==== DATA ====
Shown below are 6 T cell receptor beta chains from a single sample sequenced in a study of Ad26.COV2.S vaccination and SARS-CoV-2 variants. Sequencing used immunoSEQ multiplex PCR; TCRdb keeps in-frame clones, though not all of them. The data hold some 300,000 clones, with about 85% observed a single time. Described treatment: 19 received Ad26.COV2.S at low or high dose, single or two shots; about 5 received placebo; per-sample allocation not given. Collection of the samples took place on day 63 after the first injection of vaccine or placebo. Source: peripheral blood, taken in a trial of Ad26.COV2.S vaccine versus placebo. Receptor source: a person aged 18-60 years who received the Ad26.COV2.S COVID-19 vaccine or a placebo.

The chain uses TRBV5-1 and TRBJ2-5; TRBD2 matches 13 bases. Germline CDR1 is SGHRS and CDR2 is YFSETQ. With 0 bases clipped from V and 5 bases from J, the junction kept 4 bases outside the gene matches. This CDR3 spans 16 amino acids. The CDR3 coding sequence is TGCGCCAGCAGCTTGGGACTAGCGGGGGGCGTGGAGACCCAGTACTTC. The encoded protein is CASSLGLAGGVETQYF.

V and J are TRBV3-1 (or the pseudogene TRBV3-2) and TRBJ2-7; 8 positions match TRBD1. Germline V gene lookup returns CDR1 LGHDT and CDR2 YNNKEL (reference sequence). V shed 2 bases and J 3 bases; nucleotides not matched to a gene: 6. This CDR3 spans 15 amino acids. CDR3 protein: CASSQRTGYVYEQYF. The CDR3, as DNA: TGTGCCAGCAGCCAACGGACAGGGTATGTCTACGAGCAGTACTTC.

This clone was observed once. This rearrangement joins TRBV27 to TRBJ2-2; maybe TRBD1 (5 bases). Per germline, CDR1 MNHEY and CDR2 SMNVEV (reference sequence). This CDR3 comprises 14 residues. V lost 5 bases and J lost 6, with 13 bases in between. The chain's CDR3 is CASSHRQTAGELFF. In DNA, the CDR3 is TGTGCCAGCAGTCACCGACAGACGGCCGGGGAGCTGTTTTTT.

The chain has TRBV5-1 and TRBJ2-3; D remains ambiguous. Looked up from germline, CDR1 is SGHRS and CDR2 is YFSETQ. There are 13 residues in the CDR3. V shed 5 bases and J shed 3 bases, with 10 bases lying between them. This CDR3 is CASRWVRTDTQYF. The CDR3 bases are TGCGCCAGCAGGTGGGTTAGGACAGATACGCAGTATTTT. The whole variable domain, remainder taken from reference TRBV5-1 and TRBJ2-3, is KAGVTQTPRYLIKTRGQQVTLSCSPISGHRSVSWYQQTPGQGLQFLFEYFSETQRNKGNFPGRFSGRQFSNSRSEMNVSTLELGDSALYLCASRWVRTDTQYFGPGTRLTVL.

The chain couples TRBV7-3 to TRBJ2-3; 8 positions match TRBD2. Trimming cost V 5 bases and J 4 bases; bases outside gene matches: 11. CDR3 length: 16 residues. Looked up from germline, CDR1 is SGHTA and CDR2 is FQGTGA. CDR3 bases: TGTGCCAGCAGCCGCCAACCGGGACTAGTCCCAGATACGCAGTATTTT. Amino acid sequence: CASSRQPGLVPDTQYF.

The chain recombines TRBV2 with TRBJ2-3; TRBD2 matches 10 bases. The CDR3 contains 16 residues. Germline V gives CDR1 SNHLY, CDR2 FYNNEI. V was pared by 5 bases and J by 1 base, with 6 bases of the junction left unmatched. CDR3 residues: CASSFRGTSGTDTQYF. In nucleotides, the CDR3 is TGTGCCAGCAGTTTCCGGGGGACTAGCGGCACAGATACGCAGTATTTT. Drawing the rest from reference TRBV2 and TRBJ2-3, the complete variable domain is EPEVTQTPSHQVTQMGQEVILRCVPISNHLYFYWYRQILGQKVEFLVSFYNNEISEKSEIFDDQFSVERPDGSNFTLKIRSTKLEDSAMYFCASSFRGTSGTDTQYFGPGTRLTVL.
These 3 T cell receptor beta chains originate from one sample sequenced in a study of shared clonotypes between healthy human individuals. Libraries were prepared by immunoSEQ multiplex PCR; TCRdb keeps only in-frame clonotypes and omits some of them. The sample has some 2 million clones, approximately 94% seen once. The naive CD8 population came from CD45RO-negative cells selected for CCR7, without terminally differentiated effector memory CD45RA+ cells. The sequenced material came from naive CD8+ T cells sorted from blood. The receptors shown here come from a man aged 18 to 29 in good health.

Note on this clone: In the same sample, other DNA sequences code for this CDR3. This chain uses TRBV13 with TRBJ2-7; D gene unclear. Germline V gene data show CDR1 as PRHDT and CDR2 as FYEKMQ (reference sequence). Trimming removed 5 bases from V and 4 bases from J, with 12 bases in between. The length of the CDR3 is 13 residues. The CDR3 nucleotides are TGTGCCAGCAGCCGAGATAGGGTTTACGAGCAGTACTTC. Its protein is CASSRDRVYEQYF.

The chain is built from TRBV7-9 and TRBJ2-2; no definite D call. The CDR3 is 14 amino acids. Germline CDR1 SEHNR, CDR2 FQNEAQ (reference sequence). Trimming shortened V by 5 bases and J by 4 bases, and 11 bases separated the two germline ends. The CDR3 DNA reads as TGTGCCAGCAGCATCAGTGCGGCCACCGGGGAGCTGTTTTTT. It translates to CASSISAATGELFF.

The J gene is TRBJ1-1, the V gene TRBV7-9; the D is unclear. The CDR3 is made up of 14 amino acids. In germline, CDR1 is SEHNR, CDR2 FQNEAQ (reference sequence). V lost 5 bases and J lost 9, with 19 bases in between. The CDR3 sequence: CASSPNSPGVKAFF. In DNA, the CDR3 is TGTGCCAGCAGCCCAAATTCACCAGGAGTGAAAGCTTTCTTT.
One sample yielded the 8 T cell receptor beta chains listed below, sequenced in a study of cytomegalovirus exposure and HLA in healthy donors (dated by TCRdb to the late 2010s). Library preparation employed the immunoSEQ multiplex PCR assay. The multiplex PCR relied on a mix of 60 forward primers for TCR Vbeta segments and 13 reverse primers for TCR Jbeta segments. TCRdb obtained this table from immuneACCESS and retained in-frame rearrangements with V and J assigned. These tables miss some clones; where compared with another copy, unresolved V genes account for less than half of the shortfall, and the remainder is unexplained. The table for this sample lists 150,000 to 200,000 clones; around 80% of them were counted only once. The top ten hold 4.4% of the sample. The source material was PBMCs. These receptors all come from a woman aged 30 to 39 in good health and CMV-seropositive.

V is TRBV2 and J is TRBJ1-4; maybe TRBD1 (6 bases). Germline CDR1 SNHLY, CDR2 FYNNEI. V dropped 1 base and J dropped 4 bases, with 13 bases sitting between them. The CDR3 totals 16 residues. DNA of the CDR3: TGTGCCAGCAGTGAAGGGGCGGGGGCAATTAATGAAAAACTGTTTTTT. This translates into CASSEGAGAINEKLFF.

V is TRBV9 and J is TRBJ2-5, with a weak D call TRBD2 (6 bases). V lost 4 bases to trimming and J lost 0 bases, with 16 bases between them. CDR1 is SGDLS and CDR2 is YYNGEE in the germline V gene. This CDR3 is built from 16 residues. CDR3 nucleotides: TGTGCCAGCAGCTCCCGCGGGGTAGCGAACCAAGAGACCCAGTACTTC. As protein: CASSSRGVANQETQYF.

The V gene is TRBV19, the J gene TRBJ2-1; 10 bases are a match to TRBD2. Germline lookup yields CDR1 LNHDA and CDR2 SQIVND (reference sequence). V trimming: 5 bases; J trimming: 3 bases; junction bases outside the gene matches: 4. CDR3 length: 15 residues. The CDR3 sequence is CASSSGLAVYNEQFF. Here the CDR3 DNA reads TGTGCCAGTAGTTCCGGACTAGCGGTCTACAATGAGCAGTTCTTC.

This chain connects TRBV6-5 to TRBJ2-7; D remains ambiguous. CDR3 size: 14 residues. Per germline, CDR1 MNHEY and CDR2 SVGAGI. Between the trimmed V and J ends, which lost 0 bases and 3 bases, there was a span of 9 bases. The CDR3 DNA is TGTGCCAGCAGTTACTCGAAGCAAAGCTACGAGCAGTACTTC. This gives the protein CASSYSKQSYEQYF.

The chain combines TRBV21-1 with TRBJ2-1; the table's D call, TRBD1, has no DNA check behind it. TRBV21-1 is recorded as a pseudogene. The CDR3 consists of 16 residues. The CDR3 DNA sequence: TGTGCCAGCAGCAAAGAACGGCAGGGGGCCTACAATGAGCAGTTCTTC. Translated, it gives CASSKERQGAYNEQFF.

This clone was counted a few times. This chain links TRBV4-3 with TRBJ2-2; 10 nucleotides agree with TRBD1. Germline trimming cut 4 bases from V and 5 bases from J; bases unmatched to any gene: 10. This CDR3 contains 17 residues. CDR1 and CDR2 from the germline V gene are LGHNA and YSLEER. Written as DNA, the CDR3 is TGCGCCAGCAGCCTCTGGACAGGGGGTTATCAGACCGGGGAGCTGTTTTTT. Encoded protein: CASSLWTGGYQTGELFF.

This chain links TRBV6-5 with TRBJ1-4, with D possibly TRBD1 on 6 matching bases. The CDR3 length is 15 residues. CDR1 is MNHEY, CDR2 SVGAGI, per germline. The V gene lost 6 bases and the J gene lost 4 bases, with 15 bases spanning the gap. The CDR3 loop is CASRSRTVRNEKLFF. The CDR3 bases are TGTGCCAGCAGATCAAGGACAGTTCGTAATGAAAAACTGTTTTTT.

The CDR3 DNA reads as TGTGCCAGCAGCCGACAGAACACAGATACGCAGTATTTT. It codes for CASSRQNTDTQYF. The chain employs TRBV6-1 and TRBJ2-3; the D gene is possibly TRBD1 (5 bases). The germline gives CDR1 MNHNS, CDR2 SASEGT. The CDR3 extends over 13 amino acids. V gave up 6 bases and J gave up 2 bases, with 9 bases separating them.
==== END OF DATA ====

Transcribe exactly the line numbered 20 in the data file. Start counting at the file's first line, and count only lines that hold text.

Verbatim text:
The CDR3 DNA reads as TGTGCCAGCAGCCGACAGAACACAGATACGCAGTATTTT. It codes for CASSRQNTDTQYF. The chain employs TRBV6-1 and TRBJ2-3; the D gene is possibly TRBD1 (5 bases). The germline gives CDR1 MNHNS, CDR2 SASEGT. The CDR3 extends over 13 amino acids. V gave up 6 bases and J gave up 2 bases, with 9 bases separating them.